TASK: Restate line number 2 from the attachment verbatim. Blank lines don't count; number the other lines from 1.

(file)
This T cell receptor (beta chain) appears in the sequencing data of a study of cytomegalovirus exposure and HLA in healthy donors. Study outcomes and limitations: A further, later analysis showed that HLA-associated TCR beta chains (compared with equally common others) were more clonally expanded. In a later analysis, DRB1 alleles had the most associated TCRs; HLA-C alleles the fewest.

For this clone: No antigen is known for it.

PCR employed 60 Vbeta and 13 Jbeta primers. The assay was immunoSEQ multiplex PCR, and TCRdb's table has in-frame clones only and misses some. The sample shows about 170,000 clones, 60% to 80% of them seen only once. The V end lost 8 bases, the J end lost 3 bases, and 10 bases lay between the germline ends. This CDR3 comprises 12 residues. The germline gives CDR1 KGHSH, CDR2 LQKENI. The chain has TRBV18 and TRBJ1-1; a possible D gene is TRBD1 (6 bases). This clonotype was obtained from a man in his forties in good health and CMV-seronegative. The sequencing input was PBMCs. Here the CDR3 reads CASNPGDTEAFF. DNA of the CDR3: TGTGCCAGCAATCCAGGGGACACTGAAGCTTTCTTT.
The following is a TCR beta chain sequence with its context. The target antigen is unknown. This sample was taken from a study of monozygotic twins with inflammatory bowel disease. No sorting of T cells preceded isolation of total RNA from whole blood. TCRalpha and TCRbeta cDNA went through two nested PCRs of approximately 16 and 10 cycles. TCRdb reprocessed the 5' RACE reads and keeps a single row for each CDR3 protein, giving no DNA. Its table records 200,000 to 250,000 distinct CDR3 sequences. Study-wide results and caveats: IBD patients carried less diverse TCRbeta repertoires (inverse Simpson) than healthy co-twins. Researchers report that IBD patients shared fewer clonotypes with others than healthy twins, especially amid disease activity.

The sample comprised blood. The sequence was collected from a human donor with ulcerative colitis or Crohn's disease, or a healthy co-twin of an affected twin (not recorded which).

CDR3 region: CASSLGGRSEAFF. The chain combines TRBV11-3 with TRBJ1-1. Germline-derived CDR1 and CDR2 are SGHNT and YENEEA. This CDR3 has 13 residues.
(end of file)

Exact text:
For this clone: No antigen is known for it.